The Town of Free Tequila Shots

Charlotta, Jonas, and Paul

Charlotta, Jonas, and Paul

We get a late start this morning, but that’s ok. We made breakfast – bagels toasted by me, with eggs cooked by Charlotta, cheese unwrapped by Paul, and Jonas-made guacamole. Then we all took showers; brought sunscreen, water, passports, and cameras; and hopped in my car for the drive to the parking lot nearest the pedestrian bridge that would take us into Tijuana. It is so much fun to travel with like-minded people who enjoy walking, different cultures, and most free things.

Charlotta with her chili watermelon

Charlotta with her chili watermelon

Once over the second bridge that takes us into downtown we are bombarded by guys asking if we need a taxi ride. On the way back Paul will ask them – and it was funny to see them get annoyed, laugh, or be rude. One of the bridge vendors is selling fruit with chili powder that is popular on everything from fruit to meat to drinks so Charlotta buys a bag of watermelon for $1.00. She doesn’t like the chili and shares the bag with Jonas and I because Paul doesn’t like watermelon. On our way back we will witness the fruit guy peeing down the wall so he doesn’t lose his spot or customers – and adds to our experience.

they get straight to the point with their titles - and opinion of the quality of our movies

they get straight to the point with their titles – and opinion of the quality of our movies

We are on the hunt for postcards, margaritas, and some Mexican food to eat. Along the way we will enjoy all the attention from the shop owners trying to sell us a good deal. We see skull art, sombreros, dresses, rope swing chairs, statues, murals, jewelry,  and bags. We look around at a record store, an arcade in the back of a shop, and a tequila store with a barber shop in the back. Once inside we are offered free tequila shots while we haggle the price of whatever has caught our eye.

a great selection of hot and flavored nuts

a great selection of hot and flavored nuts

Charlotta, Paul, and I will buy carved coin necklaces from a guy with a little booth on the street. Charlotta buys a bag after many attempts to not get ripped off. So many places wanted $40 (I won’t pay over $20 in the States) and with the exchange rate that would be $504 pesos. And one shop had bags right next to each other – so one guy watched her haggle with the other shop owner and then thought he would wear her down – she walked away and finally found a good deal down the street.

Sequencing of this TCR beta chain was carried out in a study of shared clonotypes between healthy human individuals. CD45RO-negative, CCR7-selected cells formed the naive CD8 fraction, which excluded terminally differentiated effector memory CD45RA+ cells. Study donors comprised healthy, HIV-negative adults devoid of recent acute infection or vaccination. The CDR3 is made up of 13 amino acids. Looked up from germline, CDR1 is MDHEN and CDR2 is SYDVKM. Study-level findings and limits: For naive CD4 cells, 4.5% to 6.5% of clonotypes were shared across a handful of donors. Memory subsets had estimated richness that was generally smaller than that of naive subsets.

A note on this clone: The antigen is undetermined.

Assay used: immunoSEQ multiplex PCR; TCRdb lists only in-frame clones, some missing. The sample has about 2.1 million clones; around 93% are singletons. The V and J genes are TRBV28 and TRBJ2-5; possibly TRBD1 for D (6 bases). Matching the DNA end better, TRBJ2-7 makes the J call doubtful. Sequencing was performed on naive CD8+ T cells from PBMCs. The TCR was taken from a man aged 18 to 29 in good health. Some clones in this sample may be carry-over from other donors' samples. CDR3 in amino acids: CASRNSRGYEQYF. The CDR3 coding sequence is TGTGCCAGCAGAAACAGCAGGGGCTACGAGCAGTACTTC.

Jonas looking at vinyl records

Jonas looking at vinyl records

Jonas would buy a bracelet that says Tijuana. Paul would buy a watch for a sixth of the price sold for in the States and the cheapest, most touristy sombrero the shop owner would part with. I liked the big red one with shiny silver decorations and perhaps I will return to buy it for myself. It seems worn in the right places it would seem less corny than the umbrella hat – though both serve a shade purpose only one is better at keeping you dry.

Mexican currency on a postcard

Mexican currency on a postcard

All the shopping and walking (and turning around when the streets start to become bare) was making us hungry. They got the flyer for the restaurant with the mechanical bull and wanted to give it a try so we made our way to El Torito. I’m sure I was at the same table and I saw the same waiter, but he let the new girl wait on us (with help). I ordered tamarindo margaritas for them to try – they liked. We all ordered Coronas and then two Blue Hawaiians and two Long Island Iced Teas. I didn’t like mine so I gave it to Paul.

a shopkeeper without business

a shopkeeper without business

Charlotta was given a free shot of tequila. The guy came by selling bracelets and then we had a guy trying to sell teddy bears and tattoos – we are not drunk enough! Then Paul gets a shot of absinthe – a third on the floor and table, a third on fire, and some in his mouth. We order two guacamoles with chips, some queso fundido (cheese and refried beans) with flour tortillas, and an order of carne asada nachos. We are told the bull is broken and Paul gets a $2 drink to-go that makes him happy for the price, alcohol content and ability to drink it on the street.

murals

murals

Later we will stop at a Burger King where Charlotta and Jonas will buy ice cream so that we may use the bathroom (el bano). We notice the store fronts starting to close and head for the exit (border). I’m worried about the wait time, but there is no line. We are able to walk from the official boundary outside of the Federal building and to the pedestrian bridge in 17 minutes. We are happy, full, some of us burnt, and all of us ready to play ball with Sparky when we get home.

Paul is not ready to leave yet

Paul is not ready to leave yet

Paul will take Sparky outside to play in the backyard for probably two hours while the other two write postcards, update Facebook, check on couchsurfing, and upload photos to their hard drives. Then it’s back to relaxing, eating chips, petting Piggy, and talking the night away. We talked about our prior couchsurfing experiences, recalled moments from the day, and discussed our plans for the last day before they rolled over and went to sleep.

This entry was posted in Food, Friends, People, Photography, Places, Things, Travel and tagged , , , , . Bookmark the permalink.

One Response to The Town of Free Tequila Shots

  1. Caleb says:

    American Poop sounds like a great movie. I cant wait to watch it. HAHAHA

    Like

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